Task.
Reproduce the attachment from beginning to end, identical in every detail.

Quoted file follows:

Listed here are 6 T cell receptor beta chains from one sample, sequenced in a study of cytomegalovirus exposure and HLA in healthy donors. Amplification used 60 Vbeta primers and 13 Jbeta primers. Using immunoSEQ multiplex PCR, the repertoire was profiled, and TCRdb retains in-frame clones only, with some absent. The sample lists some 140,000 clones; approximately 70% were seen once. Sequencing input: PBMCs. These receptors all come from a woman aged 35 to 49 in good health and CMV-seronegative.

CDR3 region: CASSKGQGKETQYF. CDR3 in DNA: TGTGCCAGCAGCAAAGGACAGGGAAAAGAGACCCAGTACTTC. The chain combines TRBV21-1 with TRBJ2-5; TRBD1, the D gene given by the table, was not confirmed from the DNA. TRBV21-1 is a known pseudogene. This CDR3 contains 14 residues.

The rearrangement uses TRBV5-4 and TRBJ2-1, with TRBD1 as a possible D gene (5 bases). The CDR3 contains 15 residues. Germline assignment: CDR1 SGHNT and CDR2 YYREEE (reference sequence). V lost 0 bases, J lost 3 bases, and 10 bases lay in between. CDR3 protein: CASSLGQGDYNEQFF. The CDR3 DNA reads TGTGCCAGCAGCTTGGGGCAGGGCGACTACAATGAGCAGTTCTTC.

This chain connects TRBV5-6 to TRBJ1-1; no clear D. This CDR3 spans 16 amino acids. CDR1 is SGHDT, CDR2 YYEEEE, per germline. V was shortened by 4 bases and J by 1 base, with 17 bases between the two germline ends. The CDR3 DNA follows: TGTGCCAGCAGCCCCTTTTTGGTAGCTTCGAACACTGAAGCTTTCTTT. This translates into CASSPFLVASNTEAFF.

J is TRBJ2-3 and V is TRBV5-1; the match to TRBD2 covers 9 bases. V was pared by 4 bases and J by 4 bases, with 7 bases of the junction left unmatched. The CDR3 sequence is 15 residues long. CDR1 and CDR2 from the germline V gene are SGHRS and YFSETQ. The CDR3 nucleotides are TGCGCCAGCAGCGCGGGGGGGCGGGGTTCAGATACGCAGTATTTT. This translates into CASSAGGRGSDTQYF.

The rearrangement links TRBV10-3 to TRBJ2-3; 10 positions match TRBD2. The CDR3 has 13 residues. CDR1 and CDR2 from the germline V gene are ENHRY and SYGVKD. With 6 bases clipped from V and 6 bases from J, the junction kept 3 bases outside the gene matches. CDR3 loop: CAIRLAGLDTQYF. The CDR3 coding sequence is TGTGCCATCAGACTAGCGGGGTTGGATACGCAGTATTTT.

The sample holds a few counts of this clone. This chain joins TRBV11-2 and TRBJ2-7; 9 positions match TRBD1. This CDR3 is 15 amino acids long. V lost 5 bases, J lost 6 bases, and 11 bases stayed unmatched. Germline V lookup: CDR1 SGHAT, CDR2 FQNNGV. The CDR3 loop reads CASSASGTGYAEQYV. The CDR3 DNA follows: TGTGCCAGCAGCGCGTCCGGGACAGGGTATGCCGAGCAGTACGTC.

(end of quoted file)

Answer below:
Listed here are 6 T cell receptor beta chains from one sample, sequenced in a study of cytomegalovirus exposure and HLA in healthy donors. Amplification used 60 Vbeta primers and 13 Jbeta primers. Using immunoSEQ multiplex PCR, the repertoire was profiled, and TCRdb retains in-frame clones only, with some absent. The sample lists some 140,000 clones; approximately 70% were seen once. Sequencing input: PBMCs. These receptors all come from a woman aged 35 to 49 in good health and CMV-seronegative.

CDR3 region: CASSKGQGKETQYF. CDR3 in DNA: TGTGCCAGCAGCAAAGGACAGGGAAAAGAGACCCAGTACTTC. The chain combines TRBV21-1 with TRBJ2-5; TRBD1, the D gene given by the table, was not confirmed from the DNA. TRBV21-1 is a known pseudogene. This CDR3 contains 14 residues.

The rearrangement uses TRBV5-4 and TRBJ2-1, with TRBD1 as a possible D gene (5 bases). The CDR3 contains 15 residues. Germline assignment: CDR1 SGHNT and CDR2 YYREEE (reference sequence). V lost 0 bases, J lost 3 bases, and 10 bases lay in between. CDR3 protein: CASSLGQGDYNEQFF. The CDR3 DNA reads TGTGCCAGCAGCTTGGGGCAGGGCGACTACAATGAGCAGTTCTTC.

This chain connects TRBV5-6 to TRBJ1-1; no clear D. This CDR3 spans 16 amino acids. CDR1 is SGHDT, CDR2 YYEEEE, per germline. V was shortened by 4 bases and J by 1 base, with 17 bases between the two germline ends. The CDR3 DNA follows: TGTGCCAGCAGCCCCTTTTTGGTAGCTTCGAACACTGAAGCTTTCTTT. This translates into CASSPFLVASNTEAFF.

J is TRBJ2-3 and V is TRBV5-1; the match to TRBD2 covers 9 bases. V was pared by 4 bases and J by 4 bases, with 7 bases of the junction left unmatched. The CDR3 sequence is 15 residues long. CDR1 and CDR2 from the germline V gene are SGHRS and YFSETQ. The CDR3 nucleotides are TGCGCCAGCAGCGCGGGGGGGCGGGGTTCAGATACGCAGTATTTT. This translates into CASSAGGRGSDTQYF.

The rearrangement links TRBV10-3 to TRBJ2-3; 10 positions match TRBD2. The CDR3 has 13 residues. CDR1 and CDR2 from the germline V gene are ENHRY and SYGVKD. With 6 bases clipped from V and 6 bases from J, the junction kept 3 bases outside the gene matches. CDR3 loop: CAIRLAGLDTQYF. The CDR3 coding sequence is TGTGCCATCAGACTAGCGGGGTTGGATACGCAGTATTTT.

The sample holds a few counts of this clone. This chain joins TRBV11-2 and TRBJ2-7; 9 positions match TRBD1. This CDR3 is 15 amino acids long. V lost 5 bases, J lost 6 bases, and 11 bases stayed unmatched. Germline V lookup: CDR1 SGHAT, CDR2 FQNNGV. The CDR3 loop reads CASSASGTGYAEQYV. The CDR3 DNA follows: TGTGCCAGCAGCGCGTCCGGGACAGGGTATGCCGAGCAGTACGTC.